Democrats Cling To Signs Of Hope In Competitive Iowa Senate Race

DAVENPORT, IOWA - OCTOBER 11: U.S. Rep. Bruce Braley (D-IA) debates Republican state Sen. Joni Ernst at the Galvin Fine Arts
DAVENPORT, IOWA - OCTOBER 11: U.S. Rep. Bruce Braley (D-IA) debates Republican state Sen. Joni Ernst at the Galvin Fine Arts Center on October 11, 2014 on the campus of St. Ambrose University in Davenport, Iowa. The two are engaged in a closely contested race to filll the seat of U.S. Senator Tom Harkin (D-IA) and is considered to be one of the key races to determine control of the U.S. Senate. (Photo by David Greedy/Getty Images)

WASHINGTON -- Less than three weeks until Election Day, Democrats are clinging to last-minute signs of hope in Iowa's competitive Senate race, which is just one of a handful that may determine which party controls the upper chamber in January.

According to data compiled by Democrats and shared with The Huffington Post on Wednesday, Rep. Bruce Braley (D-Iowa) holds a slight advantage in early vote totals over his Republican opponent, state Sen. Joni Ernst (R). As of this week, of the 26,000 voters who already cast ballots and who did not vote in the 2010 midterm election, 50 percent are registered Democrats, 28 percent are unaffiliated, and 22 percent are registered Republicans. Democrats project this group of voters breaks toward the four-term congressman by more than a 2-to-1 margin.

Of the 59,000 registered Republicans who have already cast their vote, just 10 percent did not vote in 2010. Yet of the 68,000 registered Democrats who have already cast their vote, more than 20 percent did not do so in 2010.

Out of the 25,000 other voters who already cast their ballot, more than 30 percent did not vote in the last midterm election. Democrats also see these voters leaning heavily toward Braley.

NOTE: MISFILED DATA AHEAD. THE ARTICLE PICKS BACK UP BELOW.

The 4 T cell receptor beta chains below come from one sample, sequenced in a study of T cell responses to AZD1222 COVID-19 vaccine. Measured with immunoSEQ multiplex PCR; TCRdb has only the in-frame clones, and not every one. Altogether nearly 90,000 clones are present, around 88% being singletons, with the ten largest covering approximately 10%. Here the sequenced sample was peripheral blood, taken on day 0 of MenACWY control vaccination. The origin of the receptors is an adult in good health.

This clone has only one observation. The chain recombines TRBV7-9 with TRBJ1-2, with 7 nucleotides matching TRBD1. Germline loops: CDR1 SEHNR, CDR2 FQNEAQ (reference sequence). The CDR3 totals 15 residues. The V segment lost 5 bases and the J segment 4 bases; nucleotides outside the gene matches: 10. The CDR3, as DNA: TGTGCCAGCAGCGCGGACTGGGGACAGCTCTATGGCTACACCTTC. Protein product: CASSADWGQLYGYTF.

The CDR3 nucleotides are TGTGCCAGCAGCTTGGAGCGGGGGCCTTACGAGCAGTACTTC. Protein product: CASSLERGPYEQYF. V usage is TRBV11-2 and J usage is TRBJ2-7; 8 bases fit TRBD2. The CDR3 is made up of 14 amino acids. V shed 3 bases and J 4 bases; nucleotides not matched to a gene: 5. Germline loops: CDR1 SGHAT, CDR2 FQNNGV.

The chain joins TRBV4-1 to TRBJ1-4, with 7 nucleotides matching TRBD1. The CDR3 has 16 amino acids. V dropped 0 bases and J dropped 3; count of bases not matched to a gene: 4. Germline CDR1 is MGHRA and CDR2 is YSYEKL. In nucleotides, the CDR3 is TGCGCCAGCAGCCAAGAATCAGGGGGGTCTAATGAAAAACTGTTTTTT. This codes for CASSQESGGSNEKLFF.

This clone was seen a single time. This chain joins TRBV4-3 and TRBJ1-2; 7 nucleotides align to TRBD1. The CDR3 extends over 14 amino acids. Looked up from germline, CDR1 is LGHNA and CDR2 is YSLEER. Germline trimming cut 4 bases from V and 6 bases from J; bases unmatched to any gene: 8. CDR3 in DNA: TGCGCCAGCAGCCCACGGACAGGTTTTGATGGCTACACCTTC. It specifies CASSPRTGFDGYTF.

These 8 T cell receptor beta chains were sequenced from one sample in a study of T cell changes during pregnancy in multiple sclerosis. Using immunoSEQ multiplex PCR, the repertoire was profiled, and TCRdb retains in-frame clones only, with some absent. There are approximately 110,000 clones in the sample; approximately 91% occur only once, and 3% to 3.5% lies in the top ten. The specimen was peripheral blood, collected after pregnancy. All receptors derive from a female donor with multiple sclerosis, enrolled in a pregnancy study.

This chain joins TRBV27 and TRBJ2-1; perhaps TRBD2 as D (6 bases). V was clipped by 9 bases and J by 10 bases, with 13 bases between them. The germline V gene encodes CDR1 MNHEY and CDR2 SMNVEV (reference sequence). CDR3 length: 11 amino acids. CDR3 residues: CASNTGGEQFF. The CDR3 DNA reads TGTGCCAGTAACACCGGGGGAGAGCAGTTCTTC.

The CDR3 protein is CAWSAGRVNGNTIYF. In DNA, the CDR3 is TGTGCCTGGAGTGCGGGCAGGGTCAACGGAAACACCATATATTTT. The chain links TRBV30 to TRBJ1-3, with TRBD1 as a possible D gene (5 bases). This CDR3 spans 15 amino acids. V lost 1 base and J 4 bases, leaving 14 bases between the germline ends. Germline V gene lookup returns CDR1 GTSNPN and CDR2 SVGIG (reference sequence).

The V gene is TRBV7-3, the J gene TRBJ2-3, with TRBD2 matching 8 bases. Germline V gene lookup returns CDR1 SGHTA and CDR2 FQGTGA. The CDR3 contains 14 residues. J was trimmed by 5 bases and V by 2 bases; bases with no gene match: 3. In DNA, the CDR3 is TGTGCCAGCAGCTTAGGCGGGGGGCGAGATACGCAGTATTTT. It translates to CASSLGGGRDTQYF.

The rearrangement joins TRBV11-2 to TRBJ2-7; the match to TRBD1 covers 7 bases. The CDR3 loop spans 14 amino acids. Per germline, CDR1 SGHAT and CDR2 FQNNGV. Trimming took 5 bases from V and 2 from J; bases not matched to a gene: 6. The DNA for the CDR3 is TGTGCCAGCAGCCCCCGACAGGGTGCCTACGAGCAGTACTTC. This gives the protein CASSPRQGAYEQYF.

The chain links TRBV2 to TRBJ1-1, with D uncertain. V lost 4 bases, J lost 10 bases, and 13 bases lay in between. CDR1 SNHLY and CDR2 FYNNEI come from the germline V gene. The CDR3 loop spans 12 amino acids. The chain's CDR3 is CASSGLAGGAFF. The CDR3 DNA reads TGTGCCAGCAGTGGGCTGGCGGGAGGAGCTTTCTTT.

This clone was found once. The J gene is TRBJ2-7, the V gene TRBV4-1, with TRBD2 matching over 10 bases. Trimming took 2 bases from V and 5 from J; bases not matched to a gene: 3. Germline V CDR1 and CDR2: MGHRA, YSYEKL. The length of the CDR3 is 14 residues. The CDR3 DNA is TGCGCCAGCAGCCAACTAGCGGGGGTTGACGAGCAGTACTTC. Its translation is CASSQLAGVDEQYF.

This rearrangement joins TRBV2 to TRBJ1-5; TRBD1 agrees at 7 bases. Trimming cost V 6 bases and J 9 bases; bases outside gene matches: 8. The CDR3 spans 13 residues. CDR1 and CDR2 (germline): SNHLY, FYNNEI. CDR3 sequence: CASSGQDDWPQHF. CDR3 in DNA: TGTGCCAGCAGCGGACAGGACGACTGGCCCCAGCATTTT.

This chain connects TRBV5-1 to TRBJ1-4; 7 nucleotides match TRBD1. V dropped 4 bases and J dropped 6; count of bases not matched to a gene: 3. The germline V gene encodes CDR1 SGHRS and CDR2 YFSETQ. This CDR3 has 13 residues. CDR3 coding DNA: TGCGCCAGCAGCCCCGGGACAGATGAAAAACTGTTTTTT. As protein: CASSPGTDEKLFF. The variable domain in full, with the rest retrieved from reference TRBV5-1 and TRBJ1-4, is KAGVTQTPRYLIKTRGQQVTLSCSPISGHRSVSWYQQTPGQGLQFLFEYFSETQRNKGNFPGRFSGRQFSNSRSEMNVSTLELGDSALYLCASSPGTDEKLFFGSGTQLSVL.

Another 59,000 voters who did not vote in 2010 and have not yet voted in 2014 have requested a mail ballot this year, according to the data. Nearly 26,000 of those voters are registered Democrats, compared to just 14,000 who are registered Republicans. Democrats see the 19,000 unaffiliated voters out of that group supporting Braley by a 2-to-1 margin.

Unlike in 2010, this year's midterm election in Iowa has been marked by an expensive, high-profile contest with a significant get-out-the-vote operation on both sides of the aisle. The gubernatorial race between incumbent Gov. Terry Branstad and his Democratic challenger, Jack Hatch, as well as several wide-open House races, also could mean higher voter turnout than in a typical midterm election.

The latest polling in the heated Senate race could mean Braley's campaign will need to depend more on his get-out-the vote-efforts. According to a USA TODAY/Suffolk University poll released Wednesday, Ernst leads Braley 47 percent to 43 percent among likely Iowa voters. HuffPost Pollster, which averages all publicly available polling data in the race, currently shows an even closer race.



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